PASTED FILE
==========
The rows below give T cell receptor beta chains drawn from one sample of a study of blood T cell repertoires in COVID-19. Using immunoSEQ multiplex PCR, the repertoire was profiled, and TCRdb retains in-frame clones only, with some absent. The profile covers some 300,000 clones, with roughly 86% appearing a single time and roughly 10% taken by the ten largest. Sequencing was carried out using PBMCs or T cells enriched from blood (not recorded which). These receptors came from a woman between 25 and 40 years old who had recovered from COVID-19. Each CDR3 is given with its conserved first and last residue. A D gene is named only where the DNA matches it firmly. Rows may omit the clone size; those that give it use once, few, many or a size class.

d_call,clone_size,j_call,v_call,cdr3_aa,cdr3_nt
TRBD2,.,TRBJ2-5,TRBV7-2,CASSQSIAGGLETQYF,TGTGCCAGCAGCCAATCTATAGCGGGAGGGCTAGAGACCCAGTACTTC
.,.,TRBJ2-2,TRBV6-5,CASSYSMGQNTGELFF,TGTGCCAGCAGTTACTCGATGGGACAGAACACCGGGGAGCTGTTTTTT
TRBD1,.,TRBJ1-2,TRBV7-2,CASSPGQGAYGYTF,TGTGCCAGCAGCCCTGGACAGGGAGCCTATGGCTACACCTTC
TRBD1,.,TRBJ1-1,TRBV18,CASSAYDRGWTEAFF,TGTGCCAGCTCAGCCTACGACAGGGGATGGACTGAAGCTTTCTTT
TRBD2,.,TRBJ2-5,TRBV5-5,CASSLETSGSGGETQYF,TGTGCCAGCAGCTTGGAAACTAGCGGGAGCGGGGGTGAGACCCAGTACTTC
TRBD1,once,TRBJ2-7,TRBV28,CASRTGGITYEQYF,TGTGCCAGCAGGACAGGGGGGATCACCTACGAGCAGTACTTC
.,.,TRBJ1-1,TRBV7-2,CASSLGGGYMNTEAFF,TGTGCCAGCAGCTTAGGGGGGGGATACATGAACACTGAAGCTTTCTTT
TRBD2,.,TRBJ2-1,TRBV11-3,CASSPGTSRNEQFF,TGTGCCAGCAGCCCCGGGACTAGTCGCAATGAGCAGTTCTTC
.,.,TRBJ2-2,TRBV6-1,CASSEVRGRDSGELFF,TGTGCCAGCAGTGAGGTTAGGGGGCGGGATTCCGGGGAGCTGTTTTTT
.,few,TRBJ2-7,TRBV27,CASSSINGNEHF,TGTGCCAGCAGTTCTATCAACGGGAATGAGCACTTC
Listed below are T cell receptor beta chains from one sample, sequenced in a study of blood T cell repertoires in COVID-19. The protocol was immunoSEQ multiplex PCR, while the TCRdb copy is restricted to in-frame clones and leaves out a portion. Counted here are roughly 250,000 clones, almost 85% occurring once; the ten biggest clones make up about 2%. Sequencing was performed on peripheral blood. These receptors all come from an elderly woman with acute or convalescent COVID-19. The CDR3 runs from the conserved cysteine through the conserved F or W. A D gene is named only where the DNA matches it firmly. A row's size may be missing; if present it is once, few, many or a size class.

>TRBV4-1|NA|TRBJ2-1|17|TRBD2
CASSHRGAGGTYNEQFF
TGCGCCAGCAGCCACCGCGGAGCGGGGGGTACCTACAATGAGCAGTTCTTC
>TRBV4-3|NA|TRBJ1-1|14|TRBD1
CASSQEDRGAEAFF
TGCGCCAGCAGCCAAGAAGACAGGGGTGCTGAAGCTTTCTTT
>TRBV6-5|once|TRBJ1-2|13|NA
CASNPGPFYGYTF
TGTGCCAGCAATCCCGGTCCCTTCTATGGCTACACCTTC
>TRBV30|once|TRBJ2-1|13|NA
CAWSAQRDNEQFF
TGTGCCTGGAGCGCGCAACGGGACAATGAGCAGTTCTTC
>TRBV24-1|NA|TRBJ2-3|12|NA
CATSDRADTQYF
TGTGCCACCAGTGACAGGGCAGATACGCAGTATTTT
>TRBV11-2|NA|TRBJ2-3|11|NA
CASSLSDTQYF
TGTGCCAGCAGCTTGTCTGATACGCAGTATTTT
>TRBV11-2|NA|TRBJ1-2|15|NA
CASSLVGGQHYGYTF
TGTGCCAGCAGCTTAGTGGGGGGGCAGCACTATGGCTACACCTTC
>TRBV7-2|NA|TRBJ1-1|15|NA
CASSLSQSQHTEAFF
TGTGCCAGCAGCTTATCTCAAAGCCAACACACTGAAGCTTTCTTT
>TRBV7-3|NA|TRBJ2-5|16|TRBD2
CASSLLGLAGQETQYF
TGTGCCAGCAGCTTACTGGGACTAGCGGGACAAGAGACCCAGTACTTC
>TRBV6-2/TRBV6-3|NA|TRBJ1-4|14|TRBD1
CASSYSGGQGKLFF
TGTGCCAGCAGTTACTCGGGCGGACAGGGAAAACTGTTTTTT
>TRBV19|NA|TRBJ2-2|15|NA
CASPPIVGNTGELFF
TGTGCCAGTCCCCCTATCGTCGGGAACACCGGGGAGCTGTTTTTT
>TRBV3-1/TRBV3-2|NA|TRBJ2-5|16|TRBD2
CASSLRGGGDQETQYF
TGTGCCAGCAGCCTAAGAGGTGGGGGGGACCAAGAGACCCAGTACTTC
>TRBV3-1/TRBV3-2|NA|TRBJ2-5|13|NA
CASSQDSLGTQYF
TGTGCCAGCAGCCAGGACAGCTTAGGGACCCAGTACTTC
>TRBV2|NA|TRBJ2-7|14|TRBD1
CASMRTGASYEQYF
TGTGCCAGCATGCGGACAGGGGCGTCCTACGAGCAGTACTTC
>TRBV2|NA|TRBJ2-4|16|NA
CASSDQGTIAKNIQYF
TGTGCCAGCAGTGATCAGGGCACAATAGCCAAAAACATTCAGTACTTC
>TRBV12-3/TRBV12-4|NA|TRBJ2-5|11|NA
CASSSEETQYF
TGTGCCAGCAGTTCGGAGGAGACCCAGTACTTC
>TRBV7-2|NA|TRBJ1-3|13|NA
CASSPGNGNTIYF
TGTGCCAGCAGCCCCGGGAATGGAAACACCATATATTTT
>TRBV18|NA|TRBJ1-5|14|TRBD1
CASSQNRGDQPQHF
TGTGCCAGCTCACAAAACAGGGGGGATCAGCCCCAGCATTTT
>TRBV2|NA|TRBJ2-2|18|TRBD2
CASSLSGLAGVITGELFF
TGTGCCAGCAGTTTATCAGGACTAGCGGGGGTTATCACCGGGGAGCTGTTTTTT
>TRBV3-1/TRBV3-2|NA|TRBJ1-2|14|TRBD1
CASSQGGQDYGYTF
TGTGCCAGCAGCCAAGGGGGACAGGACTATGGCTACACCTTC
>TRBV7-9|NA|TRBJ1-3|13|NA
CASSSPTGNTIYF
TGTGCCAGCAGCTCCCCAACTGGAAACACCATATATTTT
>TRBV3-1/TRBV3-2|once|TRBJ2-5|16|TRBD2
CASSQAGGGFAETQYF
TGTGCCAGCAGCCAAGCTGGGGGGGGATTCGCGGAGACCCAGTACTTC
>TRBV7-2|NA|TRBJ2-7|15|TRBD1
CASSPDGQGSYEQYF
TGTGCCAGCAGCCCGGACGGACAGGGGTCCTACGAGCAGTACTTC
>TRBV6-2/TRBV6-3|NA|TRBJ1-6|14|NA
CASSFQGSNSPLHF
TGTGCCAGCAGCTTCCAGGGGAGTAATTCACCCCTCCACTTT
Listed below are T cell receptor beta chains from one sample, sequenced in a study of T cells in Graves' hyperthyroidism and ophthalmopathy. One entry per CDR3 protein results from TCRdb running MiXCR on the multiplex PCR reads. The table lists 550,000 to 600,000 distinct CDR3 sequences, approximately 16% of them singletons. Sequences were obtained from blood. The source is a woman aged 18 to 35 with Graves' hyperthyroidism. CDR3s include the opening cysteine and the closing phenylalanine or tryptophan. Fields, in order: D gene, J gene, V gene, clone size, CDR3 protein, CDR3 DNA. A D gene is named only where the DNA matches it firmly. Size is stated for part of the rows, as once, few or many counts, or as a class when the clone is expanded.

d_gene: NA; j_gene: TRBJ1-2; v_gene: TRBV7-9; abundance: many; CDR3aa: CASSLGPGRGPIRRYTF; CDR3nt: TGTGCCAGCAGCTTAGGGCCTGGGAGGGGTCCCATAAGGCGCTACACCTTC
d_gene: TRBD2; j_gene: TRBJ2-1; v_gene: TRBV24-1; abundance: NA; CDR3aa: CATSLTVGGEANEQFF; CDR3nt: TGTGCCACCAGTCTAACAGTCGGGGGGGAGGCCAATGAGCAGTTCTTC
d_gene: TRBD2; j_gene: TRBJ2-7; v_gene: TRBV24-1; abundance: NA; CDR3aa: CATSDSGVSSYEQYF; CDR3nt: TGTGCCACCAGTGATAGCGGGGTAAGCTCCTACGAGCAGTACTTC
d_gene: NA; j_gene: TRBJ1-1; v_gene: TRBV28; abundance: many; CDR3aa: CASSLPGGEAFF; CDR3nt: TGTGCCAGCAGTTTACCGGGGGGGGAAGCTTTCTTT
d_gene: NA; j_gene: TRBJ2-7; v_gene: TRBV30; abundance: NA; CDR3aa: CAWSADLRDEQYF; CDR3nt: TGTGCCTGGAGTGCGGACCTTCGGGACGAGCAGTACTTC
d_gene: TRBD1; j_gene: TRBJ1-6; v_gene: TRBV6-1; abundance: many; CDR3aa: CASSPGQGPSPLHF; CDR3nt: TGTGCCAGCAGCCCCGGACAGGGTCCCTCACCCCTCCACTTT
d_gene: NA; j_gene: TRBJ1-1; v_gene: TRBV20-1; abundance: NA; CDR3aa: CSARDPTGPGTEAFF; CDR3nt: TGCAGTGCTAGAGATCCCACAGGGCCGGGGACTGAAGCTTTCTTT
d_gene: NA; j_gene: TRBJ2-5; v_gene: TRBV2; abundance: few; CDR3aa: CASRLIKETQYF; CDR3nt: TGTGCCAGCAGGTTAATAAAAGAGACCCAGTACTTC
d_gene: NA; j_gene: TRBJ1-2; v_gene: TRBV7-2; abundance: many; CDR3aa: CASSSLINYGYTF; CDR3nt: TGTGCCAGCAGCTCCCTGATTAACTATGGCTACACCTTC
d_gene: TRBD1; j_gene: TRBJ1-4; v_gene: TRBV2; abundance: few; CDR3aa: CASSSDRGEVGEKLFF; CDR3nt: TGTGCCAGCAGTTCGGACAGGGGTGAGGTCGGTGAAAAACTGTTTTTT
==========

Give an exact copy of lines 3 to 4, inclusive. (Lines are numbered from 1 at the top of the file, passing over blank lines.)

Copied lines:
TRBD2,.,TRBJ2-5,TRBV7-2,CASSQSIAGGLETQYF,TGTGCCAGCAGCCAATCTATAGCGGGAGGGCTAGAGACCCAGTACTTC
.,.,TRBJ2-2,TRBV6-5,CASSYSMGQNTGELFF,TGTGCCAGCAGTTACTCGATGGGACAGAACACCGGGGAGCTGTTTTTT